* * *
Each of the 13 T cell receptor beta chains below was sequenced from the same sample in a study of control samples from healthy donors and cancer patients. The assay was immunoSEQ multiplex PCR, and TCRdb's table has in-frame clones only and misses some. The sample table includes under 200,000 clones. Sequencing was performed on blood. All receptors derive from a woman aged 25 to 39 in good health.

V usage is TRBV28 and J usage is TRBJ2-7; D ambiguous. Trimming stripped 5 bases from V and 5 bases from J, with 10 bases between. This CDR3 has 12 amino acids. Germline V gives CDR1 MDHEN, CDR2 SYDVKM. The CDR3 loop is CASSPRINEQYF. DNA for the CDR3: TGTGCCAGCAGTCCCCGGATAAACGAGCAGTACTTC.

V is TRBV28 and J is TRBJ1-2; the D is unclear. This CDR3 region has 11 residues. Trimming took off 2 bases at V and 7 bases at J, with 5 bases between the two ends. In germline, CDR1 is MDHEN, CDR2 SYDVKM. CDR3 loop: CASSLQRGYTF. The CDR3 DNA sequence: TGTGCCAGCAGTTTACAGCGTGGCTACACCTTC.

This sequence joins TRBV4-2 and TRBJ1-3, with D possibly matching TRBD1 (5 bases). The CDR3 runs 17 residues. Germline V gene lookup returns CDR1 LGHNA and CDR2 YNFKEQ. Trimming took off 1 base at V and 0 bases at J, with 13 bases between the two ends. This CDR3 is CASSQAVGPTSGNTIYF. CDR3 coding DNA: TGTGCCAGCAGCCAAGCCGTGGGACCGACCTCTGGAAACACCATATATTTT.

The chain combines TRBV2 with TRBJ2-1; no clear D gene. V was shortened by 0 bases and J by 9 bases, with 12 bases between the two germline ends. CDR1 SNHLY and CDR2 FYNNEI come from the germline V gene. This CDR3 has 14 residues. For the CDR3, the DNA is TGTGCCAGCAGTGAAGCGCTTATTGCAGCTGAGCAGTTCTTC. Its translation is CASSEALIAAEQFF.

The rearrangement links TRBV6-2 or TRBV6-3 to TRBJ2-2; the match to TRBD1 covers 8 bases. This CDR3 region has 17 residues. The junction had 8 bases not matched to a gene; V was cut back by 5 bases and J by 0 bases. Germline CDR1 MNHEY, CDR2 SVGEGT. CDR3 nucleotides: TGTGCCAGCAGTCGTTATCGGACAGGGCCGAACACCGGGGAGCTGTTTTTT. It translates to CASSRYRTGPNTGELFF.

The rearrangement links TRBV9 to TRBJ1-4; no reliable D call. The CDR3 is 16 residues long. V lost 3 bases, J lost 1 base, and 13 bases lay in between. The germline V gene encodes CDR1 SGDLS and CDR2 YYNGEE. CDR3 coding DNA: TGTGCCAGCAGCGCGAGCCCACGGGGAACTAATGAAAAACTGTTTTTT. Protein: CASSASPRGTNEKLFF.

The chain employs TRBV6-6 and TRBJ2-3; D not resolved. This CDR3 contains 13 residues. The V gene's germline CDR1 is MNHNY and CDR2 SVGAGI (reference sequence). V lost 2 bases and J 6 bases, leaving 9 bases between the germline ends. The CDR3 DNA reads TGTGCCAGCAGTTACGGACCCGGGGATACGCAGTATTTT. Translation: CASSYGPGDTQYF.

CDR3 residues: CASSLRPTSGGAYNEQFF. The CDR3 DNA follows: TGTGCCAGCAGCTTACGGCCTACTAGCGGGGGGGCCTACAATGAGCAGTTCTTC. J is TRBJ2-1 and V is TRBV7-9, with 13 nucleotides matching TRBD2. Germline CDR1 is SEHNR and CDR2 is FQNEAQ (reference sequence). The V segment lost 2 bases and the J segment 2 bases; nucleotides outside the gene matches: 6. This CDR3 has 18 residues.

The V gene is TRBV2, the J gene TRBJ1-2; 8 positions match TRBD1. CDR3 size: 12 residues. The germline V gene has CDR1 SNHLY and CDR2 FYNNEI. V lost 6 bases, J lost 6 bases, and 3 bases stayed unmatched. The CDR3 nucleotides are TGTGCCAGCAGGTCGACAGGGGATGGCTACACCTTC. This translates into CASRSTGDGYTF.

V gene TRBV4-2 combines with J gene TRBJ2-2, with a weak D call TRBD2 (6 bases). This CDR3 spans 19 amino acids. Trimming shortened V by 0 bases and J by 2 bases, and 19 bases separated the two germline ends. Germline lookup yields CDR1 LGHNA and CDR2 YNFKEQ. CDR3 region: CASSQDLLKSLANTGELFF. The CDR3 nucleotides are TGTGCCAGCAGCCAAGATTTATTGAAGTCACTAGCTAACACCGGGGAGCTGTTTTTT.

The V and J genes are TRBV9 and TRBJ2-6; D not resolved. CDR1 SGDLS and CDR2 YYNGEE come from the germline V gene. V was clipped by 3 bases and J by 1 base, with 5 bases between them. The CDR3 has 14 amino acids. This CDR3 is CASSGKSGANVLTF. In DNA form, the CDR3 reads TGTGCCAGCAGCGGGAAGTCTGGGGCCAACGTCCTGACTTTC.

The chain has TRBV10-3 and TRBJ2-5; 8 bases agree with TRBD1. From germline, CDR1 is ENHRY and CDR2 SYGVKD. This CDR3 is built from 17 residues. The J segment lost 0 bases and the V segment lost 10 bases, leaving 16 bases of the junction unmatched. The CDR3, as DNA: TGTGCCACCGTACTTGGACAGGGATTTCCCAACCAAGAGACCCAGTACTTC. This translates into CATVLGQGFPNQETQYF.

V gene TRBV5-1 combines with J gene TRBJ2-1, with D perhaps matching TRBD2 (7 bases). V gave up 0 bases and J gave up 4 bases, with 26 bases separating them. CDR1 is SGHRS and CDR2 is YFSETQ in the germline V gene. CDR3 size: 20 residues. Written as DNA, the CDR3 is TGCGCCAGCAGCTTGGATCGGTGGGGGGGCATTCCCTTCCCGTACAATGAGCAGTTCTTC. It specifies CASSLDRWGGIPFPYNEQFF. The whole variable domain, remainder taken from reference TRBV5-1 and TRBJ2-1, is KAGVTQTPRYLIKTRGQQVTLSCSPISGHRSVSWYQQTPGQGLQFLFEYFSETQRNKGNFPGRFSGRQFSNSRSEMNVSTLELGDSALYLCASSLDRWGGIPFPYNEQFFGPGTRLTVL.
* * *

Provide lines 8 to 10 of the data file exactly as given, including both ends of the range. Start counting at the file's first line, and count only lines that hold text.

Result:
The chain employs TRBV6-6 and TRBJ2-3; D not resolved. This CDR3 contains 13 residues. The V gene's germline CDR1 is MNHNY and CDR2 SVGAGI (reference sequence). V lost 2 bases and J 6 bases, leaving 9 bases between the germline ends. The CDR3 DNA reads TGTGCCAGCAGTTACGGACCCGGGGATACGCAGTATTTT. Translation: CASSYGPGDTQYF.

CDR3 residues: CASSLRPTSGGAYNEQFF. The CDR3 DNA follows: TGTGCCAGCAGCTTACGGCCTACTAGCGGGGGGGCCTACAATGAGCAGTTCTTC. J is TRBJ2-1 and V is TRBV7-9, with 13 nucleotides matching TRBD2. Germline CDR1 is SEHNR and CDR2 is FQNEAQ (reference sequence). The V segment lost 2 bases and the J segment 2 bases; nucleotides outside the gene matches: 6. This CDR3 has 18 residues.

The V gene is TRBV2, the J gene TRBJ1-2; 8 positions match TRBD1. CDR3 size: 12 residues. The germline V gene has CDR1 SNHLY and CDR2 FYNNEI. V lost 6 bases, J lost 6 bases, and 3 bases stayed unmatched. The CDR3 nucleotides are TGTGCCAGCAGGTCGACAGGGGATGGCTACACCTTC. This translates into CASRSTGDGYTF.